Vishing Attack, which combines the words “voice phishing” and “voice attack,” is a form of social engineering assault that is carried out over the phone and uses psychological tricks to convince victims to divulge personal information or take action on the attacker’s behalf. Check out the Cyber security training and job placement program to know more about Vishing.
How does Vishing Work?
The use of authority is one frequent strategy. For instance, the attacker might make a call professing to be from the IRS and to be collecting overdue taxes. Victims may follow an attacker’s instructions because they are afraid of being arrested. Gift cards are frequently used in these attacks, which cost their victims $124 million in the US alone in 2020.
What Is the Difference Between Vishing and Phishing?
Vishing and phishing are both kinds of social engineering assaults that employ many of the same techniques; however, they differ primarily in the media via which they are carried out.
Vishing is an attack method that utilises a phone, as was previously explained. Calling the victim or getting them to call them is how the attacker tries to verbally manipulate them into acting in a certain way. On the other hand, phishers carry out their attacks through text-based, computerised means of communication. While email is the most popular and well-known phishing method, attackers can also launch their attacks through text messages (also known as smishing), business communication tools like Slack and Microsoft Teams, messaging services like Telegram, Signal, and WhatsApp, and social media sites like Facebook and Instagram.
Types of Vishing Scams
As diverse as phishing assaults are vishing attacks. The following are some of the most typical vishing pretexts:
- Account Issue: A fraudster may declare that there is a problem with a customer’s account while posing as a representative of a bank or other service provider. After that, they will request personal data to “verify the customer’s identity.”
- Government Representative: In a vishing attack, an attacker may pose as a representative of the Internal Revenue Service (IRS) or the Social Security Administration (SSA), among other government organisations. Typically, the goal of these attacks is to steal the victim’s personal information or con them into sending money to the attacker.
- Tech support: Social engineers may pose as tech help representatives from well-known and respected organisations like Google or Microsoft. Those assailants will pretend to help to repair an issue on the victim’s computer or browser but actually install malware.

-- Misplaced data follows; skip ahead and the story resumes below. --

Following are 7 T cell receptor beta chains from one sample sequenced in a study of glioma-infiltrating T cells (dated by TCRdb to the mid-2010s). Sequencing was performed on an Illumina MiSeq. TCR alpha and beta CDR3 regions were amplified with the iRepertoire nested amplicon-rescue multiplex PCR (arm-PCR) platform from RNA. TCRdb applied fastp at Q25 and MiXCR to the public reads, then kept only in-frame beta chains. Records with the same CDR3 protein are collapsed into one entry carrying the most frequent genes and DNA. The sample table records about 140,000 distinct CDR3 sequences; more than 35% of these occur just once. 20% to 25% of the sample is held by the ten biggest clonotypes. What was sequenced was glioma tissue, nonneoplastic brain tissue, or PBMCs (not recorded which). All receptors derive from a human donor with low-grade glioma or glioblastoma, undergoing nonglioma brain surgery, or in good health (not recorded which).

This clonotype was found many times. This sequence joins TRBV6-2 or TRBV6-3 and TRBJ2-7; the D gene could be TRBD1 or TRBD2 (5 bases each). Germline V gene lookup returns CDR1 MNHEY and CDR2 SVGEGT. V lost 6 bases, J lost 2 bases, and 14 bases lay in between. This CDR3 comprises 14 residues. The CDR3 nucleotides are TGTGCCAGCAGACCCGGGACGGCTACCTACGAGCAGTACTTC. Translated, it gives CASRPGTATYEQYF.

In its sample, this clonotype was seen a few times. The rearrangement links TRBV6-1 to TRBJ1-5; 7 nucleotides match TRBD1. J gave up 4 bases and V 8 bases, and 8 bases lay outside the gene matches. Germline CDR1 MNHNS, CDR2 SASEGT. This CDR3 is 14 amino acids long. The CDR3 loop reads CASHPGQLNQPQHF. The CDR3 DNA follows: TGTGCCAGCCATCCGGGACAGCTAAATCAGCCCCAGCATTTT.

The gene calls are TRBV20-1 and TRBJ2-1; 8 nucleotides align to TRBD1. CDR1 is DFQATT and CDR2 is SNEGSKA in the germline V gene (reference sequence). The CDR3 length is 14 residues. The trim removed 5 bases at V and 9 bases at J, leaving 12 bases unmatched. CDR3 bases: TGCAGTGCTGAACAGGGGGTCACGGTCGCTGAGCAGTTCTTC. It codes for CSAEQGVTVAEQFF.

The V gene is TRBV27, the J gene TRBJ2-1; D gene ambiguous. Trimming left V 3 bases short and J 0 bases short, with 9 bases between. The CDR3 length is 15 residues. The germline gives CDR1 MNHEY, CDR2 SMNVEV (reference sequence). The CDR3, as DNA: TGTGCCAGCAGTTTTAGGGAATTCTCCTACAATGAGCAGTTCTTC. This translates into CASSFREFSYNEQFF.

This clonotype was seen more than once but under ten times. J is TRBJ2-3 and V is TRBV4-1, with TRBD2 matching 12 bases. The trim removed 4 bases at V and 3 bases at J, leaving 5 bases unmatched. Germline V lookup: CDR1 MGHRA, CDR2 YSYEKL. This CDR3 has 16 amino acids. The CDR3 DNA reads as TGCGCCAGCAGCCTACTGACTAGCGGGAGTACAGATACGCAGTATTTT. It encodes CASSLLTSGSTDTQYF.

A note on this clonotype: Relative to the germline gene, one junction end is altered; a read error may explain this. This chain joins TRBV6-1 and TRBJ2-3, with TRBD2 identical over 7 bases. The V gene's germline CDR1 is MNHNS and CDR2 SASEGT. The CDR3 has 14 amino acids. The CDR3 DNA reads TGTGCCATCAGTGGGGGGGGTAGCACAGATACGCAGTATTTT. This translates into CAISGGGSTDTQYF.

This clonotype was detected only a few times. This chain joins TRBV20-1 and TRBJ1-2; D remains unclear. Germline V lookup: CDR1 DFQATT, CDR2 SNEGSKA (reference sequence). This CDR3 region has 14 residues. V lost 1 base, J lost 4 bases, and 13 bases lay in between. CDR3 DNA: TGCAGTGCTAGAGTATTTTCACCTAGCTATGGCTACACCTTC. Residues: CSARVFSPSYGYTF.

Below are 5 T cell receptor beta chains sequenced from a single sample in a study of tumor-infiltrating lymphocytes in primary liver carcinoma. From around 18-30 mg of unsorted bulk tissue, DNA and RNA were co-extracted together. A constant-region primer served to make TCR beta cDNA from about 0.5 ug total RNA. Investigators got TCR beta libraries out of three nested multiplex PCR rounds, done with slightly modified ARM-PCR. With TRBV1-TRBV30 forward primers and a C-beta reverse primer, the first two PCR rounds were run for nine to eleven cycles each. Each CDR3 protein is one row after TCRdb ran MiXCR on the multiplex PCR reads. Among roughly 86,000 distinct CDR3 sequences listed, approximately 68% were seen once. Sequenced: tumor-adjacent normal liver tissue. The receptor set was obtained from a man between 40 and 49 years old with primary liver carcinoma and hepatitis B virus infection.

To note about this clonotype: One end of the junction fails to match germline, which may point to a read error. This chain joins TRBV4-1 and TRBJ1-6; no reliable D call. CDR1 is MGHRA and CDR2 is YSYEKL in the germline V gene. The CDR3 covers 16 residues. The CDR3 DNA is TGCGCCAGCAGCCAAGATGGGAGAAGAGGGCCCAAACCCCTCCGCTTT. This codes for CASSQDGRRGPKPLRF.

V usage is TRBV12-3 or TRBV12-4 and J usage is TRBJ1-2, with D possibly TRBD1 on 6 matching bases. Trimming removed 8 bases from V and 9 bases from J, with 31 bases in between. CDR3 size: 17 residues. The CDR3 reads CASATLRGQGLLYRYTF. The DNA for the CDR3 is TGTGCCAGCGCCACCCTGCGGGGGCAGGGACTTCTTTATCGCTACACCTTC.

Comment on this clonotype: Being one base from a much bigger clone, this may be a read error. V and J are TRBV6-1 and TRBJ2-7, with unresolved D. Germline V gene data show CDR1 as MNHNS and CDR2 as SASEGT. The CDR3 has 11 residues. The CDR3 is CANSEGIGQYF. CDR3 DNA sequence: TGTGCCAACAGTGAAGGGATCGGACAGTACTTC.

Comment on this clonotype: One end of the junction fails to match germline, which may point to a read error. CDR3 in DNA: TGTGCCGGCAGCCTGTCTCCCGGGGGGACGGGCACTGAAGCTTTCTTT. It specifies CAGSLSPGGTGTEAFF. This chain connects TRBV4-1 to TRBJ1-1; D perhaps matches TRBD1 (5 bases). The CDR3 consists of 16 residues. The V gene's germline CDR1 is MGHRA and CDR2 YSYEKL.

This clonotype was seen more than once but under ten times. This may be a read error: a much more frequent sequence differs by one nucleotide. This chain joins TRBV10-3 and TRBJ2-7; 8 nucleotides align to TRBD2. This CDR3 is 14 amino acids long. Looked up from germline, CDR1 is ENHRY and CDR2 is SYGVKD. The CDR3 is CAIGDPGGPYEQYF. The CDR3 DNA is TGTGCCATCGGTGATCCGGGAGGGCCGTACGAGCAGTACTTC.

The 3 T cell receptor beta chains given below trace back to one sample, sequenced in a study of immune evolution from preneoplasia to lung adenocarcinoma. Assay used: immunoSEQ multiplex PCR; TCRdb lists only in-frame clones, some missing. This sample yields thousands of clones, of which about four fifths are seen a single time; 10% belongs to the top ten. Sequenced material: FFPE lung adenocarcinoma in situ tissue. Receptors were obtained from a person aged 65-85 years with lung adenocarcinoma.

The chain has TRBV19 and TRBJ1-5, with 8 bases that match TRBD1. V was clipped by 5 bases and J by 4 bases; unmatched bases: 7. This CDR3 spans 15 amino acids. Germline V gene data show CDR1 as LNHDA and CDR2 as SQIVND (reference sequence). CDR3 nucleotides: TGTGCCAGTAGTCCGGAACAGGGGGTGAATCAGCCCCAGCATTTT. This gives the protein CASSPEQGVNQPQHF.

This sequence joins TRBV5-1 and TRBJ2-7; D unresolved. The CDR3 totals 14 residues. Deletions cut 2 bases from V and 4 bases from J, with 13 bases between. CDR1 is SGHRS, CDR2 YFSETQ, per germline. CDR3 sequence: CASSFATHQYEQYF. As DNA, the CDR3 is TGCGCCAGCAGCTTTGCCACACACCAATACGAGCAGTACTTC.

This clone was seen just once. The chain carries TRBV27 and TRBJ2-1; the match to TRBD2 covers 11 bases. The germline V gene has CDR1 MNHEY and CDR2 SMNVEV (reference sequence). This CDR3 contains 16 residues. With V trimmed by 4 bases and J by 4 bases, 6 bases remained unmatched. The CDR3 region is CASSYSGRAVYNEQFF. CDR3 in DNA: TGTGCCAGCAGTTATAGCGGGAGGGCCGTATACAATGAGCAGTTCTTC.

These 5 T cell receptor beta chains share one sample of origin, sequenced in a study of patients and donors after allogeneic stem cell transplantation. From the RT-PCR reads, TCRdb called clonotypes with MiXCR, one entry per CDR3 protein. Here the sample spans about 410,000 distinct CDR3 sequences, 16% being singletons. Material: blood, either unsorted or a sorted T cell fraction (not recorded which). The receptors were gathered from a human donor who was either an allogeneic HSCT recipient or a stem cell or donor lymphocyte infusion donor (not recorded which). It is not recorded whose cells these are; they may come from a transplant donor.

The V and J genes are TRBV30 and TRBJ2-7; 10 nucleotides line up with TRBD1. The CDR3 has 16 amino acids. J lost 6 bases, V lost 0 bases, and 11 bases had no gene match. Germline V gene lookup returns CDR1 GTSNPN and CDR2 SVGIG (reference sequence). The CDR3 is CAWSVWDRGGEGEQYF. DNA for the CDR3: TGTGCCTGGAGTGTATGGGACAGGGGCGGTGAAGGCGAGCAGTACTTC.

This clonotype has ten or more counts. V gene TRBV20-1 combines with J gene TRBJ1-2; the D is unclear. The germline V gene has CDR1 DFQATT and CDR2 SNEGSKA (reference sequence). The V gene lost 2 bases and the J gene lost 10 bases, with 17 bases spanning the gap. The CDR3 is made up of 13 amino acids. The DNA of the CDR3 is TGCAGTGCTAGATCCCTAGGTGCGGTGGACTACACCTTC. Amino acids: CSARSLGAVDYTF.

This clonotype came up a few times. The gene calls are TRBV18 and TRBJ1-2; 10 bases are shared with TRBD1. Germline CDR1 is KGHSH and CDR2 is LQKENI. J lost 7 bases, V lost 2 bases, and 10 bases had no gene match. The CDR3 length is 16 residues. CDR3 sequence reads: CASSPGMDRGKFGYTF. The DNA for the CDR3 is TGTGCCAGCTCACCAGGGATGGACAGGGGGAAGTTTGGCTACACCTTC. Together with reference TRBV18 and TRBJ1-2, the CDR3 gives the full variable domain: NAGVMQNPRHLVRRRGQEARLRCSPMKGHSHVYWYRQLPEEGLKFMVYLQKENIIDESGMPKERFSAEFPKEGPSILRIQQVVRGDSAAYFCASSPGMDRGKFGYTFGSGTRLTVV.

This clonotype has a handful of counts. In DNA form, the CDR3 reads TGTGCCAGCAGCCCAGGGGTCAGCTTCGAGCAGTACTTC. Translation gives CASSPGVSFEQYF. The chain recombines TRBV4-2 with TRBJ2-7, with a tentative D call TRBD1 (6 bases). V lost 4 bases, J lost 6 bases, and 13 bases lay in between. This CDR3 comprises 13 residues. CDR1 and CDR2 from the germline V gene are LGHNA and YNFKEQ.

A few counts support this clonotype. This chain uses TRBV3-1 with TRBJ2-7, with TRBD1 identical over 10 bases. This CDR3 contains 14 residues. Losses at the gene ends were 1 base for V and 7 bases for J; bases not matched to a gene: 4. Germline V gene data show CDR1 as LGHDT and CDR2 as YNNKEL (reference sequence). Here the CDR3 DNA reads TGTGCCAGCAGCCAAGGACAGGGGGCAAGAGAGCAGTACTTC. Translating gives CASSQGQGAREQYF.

How to Prevent Vishing Attacks
User knowledge is crucial for prevention and security against this social engineering assault as well as other types. The following are some significant topics to cover in cybersecurity awareness training:
- Never Provide Personal Information: Vishing attacks frequently aim to deceive the target into providing personal information that can be exploited for fraud or in other attacks. Never give out a password, MFA code, credit card number, or any other sensitive information over the phone.
- Verify phone numbers at all times: Vishers will make calls while posing as representatives of a trustworthy company. Get the caller’s identity and contact them back using the official number listed on the company website before providing any personal information or acting on the attacker’s advice. If the caller tries to dissuade you from doing so, it’s most likely a scam.
- No-One Wants Gift Cards: Vishers frequently demand payment in the form of gift cards or prepaid Visa cards for unpaid taxes or other fees. No trustworthy businesses will ask you to pay with a gift card or prepaid credit.
- Never grant remote computer access: Vishers may ask to access your computer remotely in order to “remove malware” or address other problems. Never provide anyone other than confirmed IT staff personnel access to your computer.
- Report Suspected Incidents: Vishers frequently attempt to con several targets with the same scam. Inform IT or the authorities of any suspected vishing attack so that they can take precautions to safeguard others.
Training-based vishing prevention is ineffective, just like phishing attacks. There is always a chance that an attack will get through. Vishing, in contrast to phishing, is challenging to stop technologically. Vishing happens over the phone, therefore monitoring all calls for possible assaults would necessitate listening in on all conversations.
Because of this, businesses should develop defence in-depth strategies and concentrate on the goals of the attacker in order to combat vishing attacks. In a professional setting, a vishing attack might be intended to access confidential company information or to install malware on an employee’s computer. Even if the initial attack vector (i.e., phishing) is used, the impact of a vishing attack can be reduced by putting measures in place that prevent an attacker from attaining these aims (i.e. the vishing phone call) is undetectable.
It is advisable for you to learn Cyber security online. This will give you the opportunity to understand how Vishing works and how you can prevent them in your business or organisation.